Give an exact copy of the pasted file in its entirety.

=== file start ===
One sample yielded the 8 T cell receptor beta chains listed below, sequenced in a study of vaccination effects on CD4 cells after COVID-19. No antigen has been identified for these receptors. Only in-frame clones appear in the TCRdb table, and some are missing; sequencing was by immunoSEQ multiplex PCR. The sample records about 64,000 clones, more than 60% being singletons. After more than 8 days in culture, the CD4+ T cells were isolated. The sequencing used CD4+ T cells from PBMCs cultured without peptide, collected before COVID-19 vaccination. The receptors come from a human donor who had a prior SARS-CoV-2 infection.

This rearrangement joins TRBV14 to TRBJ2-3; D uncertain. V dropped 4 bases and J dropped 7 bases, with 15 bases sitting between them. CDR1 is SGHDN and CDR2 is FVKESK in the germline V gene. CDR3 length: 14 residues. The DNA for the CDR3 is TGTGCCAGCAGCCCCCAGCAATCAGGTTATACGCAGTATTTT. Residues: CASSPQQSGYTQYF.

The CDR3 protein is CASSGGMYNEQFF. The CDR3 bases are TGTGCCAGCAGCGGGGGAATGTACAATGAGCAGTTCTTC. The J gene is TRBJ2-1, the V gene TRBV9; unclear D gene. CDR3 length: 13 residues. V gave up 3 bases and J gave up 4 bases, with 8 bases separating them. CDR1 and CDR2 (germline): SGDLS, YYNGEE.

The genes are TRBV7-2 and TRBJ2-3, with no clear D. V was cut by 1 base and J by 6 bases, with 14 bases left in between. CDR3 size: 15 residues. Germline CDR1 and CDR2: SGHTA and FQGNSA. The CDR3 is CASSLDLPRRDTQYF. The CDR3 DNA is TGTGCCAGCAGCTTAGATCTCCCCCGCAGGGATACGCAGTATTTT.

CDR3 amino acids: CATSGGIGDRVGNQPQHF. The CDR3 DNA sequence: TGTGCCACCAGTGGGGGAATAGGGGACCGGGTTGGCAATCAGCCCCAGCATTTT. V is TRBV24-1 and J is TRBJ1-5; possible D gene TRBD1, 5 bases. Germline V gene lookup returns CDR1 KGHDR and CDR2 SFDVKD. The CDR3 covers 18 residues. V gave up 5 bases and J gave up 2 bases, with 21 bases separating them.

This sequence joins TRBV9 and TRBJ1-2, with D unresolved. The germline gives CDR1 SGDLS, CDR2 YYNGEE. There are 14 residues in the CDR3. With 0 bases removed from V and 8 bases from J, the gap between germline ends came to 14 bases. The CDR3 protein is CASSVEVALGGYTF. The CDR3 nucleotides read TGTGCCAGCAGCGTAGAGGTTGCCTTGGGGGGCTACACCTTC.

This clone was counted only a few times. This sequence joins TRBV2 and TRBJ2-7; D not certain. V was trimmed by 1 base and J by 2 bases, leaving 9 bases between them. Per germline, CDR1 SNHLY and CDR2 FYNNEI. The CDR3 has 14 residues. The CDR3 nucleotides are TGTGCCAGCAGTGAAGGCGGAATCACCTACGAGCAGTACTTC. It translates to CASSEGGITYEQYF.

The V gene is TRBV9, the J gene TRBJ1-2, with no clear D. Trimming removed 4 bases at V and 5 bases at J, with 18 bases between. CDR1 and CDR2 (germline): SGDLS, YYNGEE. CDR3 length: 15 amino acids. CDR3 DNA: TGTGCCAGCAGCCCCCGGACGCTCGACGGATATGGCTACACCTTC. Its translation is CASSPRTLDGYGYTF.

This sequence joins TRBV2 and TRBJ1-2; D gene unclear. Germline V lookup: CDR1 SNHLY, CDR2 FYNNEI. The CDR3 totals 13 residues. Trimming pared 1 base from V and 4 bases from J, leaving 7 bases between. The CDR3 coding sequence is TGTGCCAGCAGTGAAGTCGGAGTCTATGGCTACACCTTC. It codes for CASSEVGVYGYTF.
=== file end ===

One sample yielded the 8 T cell receptor beta chains listed below, sequenced in a study of vaccination effects on CD4 cells after COVID-19. No antigen has been identified for these receptors. Only in-frame clones appear in the TCRdb table, and some are missing; sequencing was by immunoSEQ multiplex PCR. The sample records about 64,000 clones, more than 60% being singletons. After more than 8 days in culture, the CD4+ T cells were isolated. The sequencing used CD4+ T cells from PBMCs cultured without peptide, collected before COVID-19 vaccination. The receptors come from a human donor who had a prior SARS-CoV-2 infection.

This rearrangement joins TRBV14 to TRBJ2-3; D uncertain. V dropped 4 bases and J dropped 7 bases, with 15 bases sitting between them. CDR1 is SGHDN and CDR2 is FVKESK in the germline V gene. CDR3 length: 14 residues. The DNA for the CDR3 is TGTGCCAGCAGCCCCCAGCAATCAGGTTATACGCAGTATTTT. Residues: CASSPQQSGYTQYF.

The CDR3 protein is CASSGGMYNEQFF. The CDR3 bases are TGTGCCAGCAGCGGGGGAATGTACAATGAGCAGTTCTTC. The J gene is TRBJ2-1, the V gene TRBV9; unclear D gene. CDR3 length: 13 residues. V gave up 3 bases and J gave up 4 bases, with 8 bases separating them. CDR1 and CDR2 (germline): SGDLS, YYNGEE.

The genes are TRBV7-2 and TRBJ2-3, with no clear D. V was cut by 1 base and J by 6 bases, with 14 bases left in between. CDR3 size: 15 residues. Germline CDR1 and CDR2: SGHTA and FQGNSA. The CDR3 is CASSLDLPRRDTQYF. The CDR3 DNA is TGTGCCAGCAGCTTAGATCTCCCCCGCAGGGATACGCAGTATTTT.

CDR3 amino acids: CATSGGIGDRVGNQPQHF. The CDR3 DNA sequence: TGTGCCACCAGTGGGGGAATAGGGGACCGGGTTGGCAATCAGCCCCAGCATTTT. V is TRBV24-1 and J is TRBJ1-5; possible D gene TRBD1, 5 bases. Germline V gene lookup returns CDR1 KGHDR and CDR2 SFDVKD. The CDR3 covers 18 residues. V gave up 5 bases and J gave up 2 bases, with 21 bases separating them.

This sequence joins TRBV9 and TRBJ1-2, with D unresolved. The germline gives CDR1 SGDLS, CDR2 YYNGEE. There are 14 residues in the CDR3. With 0 bases removed from V and 8 bases from J, the gap between germline ends came to 14 bases. The CDR3 protein is CASSVEVALGGYTF. The CDR3 nucleotides read TGTGCCAGCAGCGTAGAGGTTGCCTTGGGGGGCTACACCTTC.

This clone was counted only a few times. This sequence joins TRBV2 and TRBJ2-7; D not certain. V was trimmed by 1 base and J by 2 bases, leaving 9 bases between them. Per germline, CDR1 SNHLY and CDR2 FYNNEI. The CDR3 has 14 residues. The CDR3 nucleotides are TGTGCCAGCAGTGAAGGCGGAATCACCTACGAGCAGTACTTC. It translates to CASSEGGITYEQYF.

The V gene is TRBV9, the J gene TRBJ1-2, with no clear D. Trimming removed 4 bases at V and 5 bases at J, with 18 bases between. CDR1 and CDR2 (germline): SGDLS, YYNGEE. CDR3 length: 15 amino acids. CDR3 DNA: TGTGCCAGCAGCCCCCGGACGCTCGACGGATATGGCTACACCTTC. Its translation is CASSPRTLDGYGYTF.

This sequence joins TRBV2 and TRBJ1-2; D gene unclear. Germline V lookup: CDR1 SNHLY, CDR2 FYNNEI. The CDR3 totals 13 residues. Trimming pared 1 base from V and 4 bases from J, leaving 7 bases between. The CDR3 coding sequence is TGTGCCAGCAGTGAAGTCGGAGTCTATGGCTACACCTTC. It codes for CASSEVGVYGYTF.